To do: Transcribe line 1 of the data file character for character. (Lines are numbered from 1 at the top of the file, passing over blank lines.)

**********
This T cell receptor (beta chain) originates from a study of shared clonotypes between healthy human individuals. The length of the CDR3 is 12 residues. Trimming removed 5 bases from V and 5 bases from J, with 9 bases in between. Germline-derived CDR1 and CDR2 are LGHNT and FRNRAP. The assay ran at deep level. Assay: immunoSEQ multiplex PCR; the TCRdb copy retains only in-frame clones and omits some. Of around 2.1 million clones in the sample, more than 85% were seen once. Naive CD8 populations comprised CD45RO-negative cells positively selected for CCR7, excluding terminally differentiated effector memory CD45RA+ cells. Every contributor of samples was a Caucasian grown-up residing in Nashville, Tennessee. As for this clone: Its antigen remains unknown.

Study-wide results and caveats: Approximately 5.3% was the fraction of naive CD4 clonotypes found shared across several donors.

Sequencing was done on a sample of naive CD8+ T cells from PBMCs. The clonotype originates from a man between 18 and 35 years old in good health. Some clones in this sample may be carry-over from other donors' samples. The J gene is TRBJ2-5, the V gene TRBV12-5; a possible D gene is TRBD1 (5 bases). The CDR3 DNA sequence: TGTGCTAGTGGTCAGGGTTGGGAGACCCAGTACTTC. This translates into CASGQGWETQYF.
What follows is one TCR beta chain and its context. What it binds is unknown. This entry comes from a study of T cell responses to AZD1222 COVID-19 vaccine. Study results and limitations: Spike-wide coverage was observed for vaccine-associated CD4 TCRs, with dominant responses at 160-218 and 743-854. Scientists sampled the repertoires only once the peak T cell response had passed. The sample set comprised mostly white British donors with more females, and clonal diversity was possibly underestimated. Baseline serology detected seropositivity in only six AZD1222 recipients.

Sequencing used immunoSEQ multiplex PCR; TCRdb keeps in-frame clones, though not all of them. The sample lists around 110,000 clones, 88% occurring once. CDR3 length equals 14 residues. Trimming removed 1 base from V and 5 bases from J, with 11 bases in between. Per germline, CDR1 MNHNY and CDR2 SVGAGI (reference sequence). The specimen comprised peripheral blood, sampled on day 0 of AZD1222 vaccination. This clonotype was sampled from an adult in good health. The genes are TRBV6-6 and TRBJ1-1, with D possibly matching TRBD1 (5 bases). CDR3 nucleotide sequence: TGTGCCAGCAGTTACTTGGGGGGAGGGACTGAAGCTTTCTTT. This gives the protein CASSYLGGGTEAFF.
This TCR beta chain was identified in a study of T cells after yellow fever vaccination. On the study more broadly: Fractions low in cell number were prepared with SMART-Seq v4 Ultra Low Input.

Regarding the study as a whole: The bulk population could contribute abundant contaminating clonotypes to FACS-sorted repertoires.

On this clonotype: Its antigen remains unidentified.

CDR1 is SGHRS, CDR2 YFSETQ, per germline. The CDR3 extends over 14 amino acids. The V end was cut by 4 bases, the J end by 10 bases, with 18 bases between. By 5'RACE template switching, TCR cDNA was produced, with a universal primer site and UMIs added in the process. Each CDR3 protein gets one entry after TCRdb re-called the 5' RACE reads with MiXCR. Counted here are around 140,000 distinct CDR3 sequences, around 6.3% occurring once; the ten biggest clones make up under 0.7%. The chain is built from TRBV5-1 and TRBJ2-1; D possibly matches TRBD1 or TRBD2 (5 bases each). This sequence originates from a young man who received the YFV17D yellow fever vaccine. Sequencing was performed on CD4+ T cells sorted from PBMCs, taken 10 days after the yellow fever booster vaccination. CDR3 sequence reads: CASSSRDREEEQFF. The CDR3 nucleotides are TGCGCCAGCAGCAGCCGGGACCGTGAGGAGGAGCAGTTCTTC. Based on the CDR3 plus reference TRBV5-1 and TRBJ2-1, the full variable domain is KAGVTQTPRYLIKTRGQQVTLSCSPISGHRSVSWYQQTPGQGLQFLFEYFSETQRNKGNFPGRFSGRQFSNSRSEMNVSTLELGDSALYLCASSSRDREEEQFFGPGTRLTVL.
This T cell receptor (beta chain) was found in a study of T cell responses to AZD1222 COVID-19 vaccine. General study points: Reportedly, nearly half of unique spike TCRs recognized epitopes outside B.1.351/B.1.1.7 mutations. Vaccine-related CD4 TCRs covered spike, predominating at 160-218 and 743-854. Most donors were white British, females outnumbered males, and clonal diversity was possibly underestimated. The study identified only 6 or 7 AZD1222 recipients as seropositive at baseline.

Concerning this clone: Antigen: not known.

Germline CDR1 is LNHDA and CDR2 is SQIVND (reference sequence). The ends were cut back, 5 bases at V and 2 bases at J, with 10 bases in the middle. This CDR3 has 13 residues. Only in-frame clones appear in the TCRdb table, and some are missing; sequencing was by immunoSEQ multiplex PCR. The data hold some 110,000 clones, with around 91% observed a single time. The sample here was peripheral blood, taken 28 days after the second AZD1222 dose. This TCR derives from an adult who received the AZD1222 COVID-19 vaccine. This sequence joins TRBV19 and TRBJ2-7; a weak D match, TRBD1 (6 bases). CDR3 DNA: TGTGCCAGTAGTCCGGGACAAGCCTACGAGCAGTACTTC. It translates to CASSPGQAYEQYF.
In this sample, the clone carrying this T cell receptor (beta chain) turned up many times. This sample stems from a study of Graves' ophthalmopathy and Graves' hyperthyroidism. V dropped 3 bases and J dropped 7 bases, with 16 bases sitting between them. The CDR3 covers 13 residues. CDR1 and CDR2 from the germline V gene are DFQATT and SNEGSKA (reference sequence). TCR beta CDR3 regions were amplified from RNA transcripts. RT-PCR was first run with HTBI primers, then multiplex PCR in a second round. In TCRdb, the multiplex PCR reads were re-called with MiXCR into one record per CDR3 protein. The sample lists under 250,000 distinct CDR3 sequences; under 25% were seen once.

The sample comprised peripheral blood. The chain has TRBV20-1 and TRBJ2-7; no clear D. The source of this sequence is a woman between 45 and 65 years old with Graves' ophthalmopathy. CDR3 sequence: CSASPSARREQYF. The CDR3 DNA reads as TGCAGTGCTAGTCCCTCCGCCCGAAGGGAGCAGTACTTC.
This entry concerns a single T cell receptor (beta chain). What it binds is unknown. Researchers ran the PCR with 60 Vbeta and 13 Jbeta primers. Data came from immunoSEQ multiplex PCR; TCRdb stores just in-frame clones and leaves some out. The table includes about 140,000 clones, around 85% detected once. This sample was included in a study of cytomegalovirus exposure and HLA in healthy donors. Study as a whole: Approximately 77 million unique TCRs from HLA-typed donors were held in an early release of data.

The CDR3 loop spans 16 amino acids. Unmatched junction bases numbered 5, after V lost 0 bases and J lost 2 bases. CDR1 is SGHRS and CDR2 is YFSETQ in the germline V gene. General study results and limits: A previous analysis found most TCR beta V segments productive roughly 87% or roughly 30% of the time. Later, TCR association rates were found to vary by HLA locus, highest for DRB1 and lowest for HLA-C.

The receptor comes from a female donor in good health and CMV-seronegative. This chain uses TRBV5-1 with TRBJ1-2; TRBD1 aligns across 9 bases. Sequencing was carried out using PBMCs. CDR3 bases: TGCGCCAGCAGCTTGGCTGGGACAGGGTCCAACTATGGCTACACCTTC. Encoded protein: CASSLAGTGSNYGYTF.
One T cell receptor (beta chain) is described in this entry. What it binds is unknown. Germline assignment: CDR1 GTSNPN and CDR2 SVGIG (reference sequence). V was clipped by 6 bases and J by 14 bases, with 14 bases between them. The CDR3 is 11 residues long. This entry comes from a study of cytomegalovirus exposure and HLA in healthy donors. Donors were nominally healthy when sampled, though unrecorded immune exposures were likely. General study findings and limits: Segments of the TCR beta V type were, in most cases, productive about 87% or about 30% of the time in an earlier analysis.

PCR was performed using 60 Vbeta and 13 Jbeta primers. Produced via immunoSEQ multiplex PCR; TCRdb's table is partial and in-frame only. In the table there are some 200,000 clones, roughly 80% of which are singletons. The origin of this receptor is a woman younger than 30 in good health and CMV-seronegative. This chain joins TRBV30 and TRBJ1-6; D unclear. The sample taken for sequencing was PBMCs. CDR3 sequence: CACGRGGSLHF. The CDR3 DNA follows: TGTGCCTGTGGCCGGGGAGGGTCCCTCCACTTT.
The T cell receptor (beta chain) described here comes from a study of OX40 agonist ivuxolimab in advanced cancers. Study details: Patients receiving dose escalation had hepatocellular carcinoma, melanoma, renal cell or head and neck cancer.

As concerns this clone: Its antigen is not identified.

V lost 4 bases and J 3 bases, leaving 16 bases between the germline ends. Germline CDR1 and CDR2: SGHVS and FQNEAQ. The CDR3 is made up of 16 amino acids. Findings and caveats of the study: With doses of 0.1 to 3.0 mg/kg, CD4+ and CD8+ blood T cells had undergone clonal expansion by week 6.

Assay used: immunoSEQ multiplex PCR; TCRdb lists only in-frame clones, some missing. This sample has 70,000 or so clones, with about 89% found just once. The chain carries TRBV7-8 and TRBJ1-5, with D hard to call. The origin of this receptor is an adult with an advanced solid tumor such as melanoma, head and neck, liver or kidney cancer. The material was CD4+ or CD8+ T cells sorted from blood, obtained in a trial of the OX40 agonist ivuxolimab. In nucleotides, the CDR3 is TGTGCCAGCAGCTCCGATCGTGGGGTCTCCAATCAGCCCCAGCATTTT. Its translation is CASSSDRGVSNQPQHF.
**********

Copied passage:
This T cell receptor (beta chain) originates from a study of shared clonotypes between healthy human individuals. The length of the CDR3 is 12 residues. Trimming removed 5 bases from V and 5 bases from J, with 9 bases in between. Germline-derived CDR1 and CDR2 are LGHNT and FRNRAP. The assay ran at deep level. Assay: immunoSEQ multiplex PCR; the TCRdb copy retains only in-frame clones and omits some. Of around 2.1 million clones in the sample, more than 85% were seen once. Naive CD8 populations comprised CD45RO-negative cells positively selected for CCR7, excluding terminally differentiated effector memory CD45RA+ cells. Every contributor of samples was a Caucasian grown-up residing in Nashville, Tennessee. As for this clone: Its antigen remains unknown.